I’ve been asked several times when teaching classes questions like “how do you come up with your designs?”, so I figured it might be a fun topic to share here.
For my design process, I always start by sketching ideas. They’re not super detailed or very elaborate, but mostly something I do to get the basics down and get the idea on paper. After I’ve found myself sketching something multiple times I come back to the idea again and see if I have any further insight on how I might construct the item itself. I usually find myself wanting a specific item that serves a certain purpose. I typically consider what I would l like when making things. That’s why, as a busy mom, I usually go for classic simple uncomplicated items that will serve their purpose well. I really enjoy taking my sketches and solving my own design problems and trying to incorporate those ideas into something do-able in the home-sewing world.
After I have things sketched out I sink heavy into the prototype process. Now, sometimes I can get really close within the first few tries, but usually it takes multiple attempts and trials before I get anywhere close to what the final product will be. I usually spend a few weeks tweaking different elements or trying different variations. I’ll use the item and try and evaluate anything that needs tweaking.
looks pretty close, but not quite there…
When I think I have the pattern pieces and measurements all set, I’ll get started writing the instructions. I’ve taken a liking to writing them in google docs and going through multiple rounds of self-editing there before transferring them to InDesign. It feels less formal so I feel more relaxed about the process. I’ll get the basic steps down and some notes, and then build on that as I go. As I start to get closer to completing the instructions I’ll make notes of where I think I’ll need to add illustrations. It’s always a tough balance to try to include just the right amount of illustrations, rather than not having enough or too many. For the illustration part, I sketch out on paper each step where I think I’ll need one. It’s a small thumbnail containing the pertinent information. These are rough and quick pencil sketches since I then follow-up by illustrating them in Illustrator. I’ll use the pattern pieces themselves (in super small-scale) to help guide the illustration process as well as my thumbnail sketches. I sometimes take pictures with my phone of more complicated steps that I think might be harder to translate later on. This part can be quite tedious, but I *think* I’ve gotten faster over the years.
Once I have the written instructions as close to finalized as I can I’ll then incorporate everything into InDesign. Each time I think wow, it’s just a few more steps, but in reality there’s so much more! It is a relief to get to this stage though! So after getting everything done in the InDesign file I’ll print everything out and go about sewing a bunch of samples. I’ll take notes and make changes to the text and illustrations as I need to (which is surprisingly a lot at this stage still). So after I incorporate the notes and changes I’ll read through everything another time or two to make sure I catch as many edits as I can before sending it on its next step in the journey.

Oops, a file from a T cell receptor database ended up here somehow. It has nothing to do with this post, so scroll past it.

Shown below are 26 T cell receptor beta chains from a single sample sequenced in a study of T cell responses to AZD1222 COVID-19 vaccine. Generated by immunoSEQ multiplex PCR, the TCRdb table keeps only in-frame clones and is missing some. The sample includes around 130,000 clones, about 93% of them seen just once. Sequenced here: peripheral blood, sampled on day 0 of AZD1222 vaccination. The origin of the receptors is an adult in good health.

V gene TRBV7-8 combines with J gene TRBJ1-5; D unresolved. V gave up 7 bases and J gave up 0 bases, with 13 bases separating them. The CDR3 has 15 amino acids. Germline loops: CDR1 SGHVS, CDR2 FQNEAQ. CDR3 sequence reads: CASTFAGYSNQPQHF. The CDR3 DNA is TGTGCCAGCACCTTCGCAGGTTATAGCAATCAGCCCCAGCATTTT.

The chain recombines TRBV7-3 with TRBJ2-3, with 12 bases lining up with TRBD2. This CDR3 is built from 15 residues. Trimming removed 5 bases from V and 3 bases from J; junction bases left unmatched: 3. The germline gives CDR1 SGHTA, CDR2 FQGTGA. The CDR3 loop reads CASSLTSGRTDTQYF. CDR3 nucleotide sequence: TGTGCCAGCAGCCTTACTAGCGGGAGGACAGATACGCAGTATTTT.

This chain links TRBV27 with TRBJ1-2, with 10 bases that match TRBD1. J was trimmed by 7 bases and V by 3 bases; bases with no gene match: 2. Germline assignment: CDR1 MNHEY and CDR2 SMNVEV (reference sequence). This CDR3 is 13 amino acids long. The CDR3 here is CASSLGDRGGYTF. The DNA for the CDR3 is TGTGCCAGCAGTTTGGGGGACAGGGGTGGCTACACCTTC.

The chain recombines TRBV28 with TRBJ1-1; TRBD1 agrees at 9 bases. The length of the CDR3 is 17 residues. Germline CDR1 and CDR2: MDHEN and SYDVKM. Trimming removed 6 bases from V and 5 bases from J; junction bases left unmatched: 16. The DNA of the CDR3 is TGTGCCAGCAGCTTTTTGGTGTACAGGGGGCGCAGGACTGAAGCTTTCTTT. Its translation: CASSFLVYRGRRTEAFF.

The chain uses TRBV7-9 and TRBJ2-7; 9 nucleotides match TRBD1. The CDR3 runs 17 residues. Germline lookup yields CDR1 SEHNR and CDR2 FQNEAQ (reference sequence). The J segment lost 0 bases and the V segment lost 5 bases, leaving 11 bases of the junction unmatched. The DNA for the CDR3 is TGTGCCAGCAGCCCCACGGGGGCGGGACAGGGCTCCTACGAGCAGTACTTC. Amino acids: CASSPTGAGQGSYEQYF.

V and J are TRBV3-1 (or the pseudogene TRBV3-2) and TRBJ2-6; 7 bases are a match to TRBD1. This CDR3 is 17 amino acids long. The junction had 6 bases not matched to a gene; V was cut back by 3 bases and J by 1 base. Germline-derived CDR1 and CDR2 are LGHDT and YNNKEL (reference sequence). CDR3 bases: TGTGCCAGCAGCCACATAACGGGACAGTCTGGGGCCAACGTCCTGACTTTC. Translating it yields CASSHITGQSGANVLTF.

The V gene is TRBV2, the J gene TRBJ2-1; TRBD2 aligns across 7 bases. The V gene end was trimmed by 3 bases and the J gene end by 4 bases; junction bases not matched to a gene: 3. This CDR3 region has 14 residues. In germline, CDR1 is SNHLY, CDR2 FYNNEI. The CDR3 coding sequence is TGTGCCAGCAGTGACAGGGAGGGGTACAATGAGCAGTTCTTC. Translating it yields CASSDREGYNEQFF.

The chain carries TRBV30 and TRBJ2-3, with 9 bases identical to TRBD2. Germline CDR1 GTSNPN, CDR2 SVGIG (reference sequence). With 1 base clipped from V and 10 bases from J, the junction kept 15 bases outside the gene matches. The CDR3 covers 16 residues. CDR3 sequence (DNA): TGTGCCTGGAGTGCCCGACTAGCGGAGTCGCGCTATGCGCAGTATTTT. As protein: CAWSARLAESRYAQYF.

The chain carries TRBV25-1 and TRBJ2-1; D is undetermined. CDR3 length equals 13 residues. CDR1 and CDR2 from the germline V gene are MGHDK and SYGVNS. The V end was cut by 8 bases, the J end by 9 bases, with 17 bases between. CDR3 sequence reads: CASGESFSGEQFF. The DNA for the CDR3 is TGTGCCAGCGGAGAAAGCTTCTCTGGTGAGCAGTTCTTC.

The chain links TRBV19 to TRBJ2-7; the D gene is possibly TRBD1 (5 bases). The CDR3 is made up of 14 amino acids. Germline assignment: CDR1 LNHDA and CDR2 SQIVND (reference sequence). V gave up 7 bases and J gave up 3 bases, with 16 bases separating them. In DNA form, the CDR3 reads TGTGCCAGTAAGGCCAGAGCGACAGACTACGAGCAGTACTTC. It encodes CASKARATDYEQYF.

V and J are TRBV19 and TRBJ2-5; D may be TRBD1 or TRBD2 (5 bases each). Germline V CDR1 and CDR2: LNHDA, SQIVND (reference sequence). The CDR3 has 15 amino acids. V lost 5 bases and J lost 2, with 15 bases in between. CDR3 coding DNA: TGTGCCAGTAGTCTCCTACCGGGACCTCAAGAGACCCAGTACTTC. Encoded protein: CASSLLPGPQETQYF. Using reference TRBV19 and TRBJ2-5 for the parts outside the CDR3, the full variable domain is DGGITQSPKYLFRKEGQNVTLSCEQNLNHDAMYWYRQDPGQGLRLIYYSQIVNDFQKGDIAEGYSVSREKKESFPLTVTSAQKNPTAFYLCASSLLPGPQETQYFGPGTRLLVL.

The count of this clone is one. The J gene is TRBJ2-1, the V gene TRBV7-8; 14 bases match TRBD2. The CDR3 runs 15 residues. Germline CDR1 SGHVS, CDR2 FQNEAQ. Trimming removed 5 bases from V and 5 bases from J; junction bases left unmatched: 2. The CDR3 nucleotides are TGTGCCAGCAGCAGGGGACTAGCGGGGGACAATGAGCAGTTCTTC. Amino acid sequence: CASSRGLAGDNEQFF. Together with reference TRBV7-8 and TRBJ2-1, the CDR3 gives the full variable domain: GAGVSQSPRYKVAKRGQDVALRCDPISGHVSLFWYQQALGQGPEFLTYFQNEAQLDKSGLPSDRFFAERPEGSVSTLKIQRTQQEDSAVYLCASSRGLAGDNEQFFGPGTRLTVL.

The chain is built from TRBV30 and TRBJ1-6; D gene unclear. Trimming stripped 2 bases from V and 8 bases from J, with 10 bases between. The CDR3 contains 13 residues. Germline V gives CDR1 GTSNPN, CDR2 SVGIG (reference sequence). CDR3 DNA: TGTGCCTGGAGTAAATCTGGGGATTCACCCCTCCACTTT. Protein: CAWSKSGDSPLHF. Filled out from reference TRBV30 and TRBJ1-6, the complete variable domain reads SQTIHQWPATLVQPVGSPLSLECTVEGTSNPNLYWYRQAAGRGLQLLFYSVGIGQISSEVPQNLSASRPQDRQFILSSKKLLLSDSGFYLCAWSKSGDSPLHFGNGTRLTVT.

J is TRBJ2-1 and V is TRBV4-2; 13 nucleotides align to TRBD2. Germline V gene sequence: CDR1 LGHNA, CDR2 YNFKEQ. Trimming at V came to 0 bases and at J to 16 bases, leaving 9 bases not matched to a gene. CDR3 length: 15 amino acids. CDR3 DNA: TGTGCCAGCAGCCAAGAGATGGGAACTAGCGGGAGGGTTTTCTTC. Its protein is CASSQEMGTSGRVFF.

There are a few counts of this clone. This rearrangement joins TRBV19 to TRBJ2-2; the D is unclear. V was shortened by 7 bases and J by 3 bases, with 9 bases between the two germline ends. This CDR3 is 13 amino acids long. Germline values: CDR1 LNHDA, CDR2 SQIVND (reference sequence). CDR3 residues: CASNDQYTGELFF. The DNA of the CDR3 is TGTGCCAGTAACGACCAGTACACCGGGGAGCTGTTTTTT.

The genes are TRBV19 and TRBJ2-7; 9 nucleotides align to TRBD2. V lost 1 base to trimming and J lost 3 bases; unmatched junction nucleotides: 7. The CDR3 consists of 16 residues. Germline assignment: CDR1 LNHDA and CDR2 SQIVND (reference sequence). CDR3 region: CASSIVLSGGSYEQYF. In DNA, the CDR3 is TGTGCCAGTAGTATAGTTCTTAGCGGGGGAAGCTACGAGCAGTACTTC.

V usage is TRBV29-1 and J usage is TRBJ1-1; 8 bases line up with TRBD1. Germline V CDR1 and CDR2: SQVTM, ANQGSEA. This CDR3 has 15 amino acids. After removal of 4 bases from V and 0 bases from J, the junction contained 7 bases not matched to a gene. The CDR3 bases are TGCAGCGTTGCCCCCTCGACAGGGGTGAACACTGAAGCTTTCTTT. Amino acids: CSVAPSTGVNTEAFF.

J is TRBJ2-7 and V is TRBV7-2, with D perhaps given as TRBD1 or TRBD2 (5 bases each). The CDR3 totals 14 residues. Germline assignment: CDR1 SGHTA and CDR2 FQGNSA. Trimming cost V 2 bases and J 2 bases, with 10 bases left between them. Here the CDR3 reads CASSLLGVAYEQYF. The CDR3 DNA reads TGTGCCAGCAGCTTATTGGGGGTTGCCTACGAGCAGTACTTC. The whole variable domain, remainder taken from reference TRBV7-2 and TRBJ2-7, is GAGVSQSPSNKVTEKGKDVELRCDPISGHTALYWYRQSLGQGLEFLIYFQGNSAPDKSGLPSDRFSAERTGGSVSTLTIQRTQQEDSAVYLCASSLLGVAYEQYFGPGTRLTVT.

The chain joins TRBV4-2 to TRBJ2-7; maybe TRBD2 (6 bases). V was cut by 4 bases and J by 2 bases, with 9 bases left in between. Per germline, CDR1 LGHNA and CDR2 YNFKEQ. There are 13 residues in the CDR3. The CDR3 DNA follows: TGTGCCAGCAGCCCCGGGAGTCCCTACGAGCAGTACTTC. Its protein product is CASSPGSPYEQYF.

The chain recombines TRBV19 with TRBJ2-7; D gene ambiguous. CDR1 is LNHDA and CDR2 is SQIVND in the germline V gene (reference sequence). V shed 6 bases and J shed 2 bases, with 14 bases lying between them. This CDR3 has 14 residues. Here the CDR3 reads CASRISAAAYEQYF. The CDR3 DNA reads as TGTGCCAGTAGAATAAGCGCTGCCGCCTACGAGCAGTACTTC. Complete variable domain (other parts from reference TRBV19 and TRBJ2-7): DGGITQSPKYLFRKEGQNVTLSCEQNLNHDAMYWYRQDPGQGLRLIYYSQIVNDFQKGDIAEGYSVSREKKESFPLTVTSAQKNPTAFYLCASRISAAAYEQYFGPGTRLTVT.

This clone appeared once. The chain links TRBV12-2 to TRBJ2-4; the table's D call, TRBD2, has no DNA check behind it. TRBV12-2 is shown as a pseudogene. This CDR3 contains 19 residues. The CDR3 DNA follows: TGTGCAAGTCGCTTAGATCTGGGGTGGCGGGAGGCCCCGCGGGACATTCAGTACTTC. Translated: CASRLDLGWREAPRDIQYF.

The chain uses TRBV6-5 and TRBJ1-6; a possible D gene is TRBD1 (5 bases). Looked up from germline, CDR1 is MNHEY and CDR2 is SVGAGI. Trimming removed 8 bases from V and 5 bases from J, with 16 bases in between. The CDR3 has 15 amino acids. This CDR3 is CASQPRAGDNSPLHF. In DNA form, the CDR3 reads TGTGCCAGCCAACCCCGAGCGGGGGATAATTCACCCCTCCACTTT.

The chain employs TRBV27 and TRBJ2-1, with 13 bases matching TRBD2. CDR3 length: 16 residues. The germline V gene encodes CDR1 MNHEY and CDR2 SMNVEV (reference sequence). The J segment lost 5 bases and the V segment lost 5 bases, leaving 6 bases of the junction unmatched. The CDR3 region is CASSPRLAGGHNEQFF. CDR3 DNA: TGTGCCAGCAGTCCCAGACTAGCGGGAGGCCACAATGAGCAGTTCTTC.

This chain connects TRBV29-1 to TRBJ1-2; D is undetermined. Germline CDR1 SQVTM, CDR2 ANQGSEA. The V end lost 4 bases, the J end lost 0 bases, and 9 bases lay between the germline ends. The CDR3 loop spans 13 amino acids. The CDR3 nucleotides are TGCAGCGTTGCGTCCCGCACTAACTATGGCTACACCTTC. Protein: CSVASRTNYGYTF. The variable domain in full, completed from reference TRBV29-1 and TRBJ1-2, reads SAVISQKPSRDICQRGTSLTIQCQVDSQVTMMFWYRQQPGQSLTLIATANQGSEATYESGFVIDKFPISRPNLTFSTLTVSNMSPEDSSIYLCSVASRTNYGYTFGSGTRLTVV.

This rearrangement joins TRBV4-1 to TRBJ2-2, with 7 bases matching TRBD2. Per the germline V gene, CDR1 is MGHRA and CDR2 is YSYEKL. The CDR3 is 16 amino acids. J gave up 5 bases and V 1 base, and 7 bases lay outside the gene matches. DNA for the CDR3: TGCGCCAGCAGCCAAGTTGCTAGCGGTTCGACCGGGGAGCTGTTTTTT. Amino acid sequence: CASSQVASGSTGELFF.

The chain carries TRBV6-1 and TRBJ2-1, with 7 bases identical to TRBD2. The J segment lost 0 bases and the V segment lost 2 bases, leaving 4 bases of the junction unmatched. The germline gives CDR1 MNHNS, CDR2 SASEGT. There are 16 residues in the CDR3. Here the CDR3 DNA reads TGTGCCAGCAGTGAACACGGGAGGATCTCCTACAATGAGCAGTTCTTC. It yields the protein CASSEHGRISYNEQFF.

When I think I have things just perfect I’ll send the file over to my technical editor. I laugh about this part because each time I think to myself “Wow, this is the best I’ve ever done, there’s no way anyone can find anything wrong with this!” and every time without fail we find things. At this point I’m feeling really thankful for another set of eyes! My tech editor goes over the pattern and catches any and all weird mistakes I missed. After that, I incorporate her notes into my files and ask a few questions about this or that.
Once everything is edited I send the file to my pattern testers or sit down and do a in-person group test at my local quilt shop. Similar to my tech editor, they’ll give me notes and edits and I’ll incorporate those into the pattern as well as do any sort of back and forth questions. It’s surprises me every time what my testers find and the notes they send or what I think should be okay, but then find out a little more explanation or another illustration will do the trick. The end product wouldn’t be as good without these last steps! And sometimes this step takes the longest – the little tweaks really make the difference.
just a few prototypes along the way…
After the pattern tester notes are incorporated it’s finally time for a few last checks and some serious panic mode. I’ll go back through all my notes and changes and make sure those were cleared up and that I didn’t miss incorporating any feedback.
Some patterns have gone through this process in a matter of three months, while others have taken up to a year or more in some cases.
I hope this has been a fun little insight into my process. It’s been evolving ever since I started designing and I’ve come a long way since my first pattern in 2010 – which by the way, sounds like such a long time ago! I’m continually trying to improve myself and my designing and really looking forward to what the future holds. I love this quote: “always be a work in progress” – such an important reminder for me. I know there’s always something new to learn!
Have a great weekend!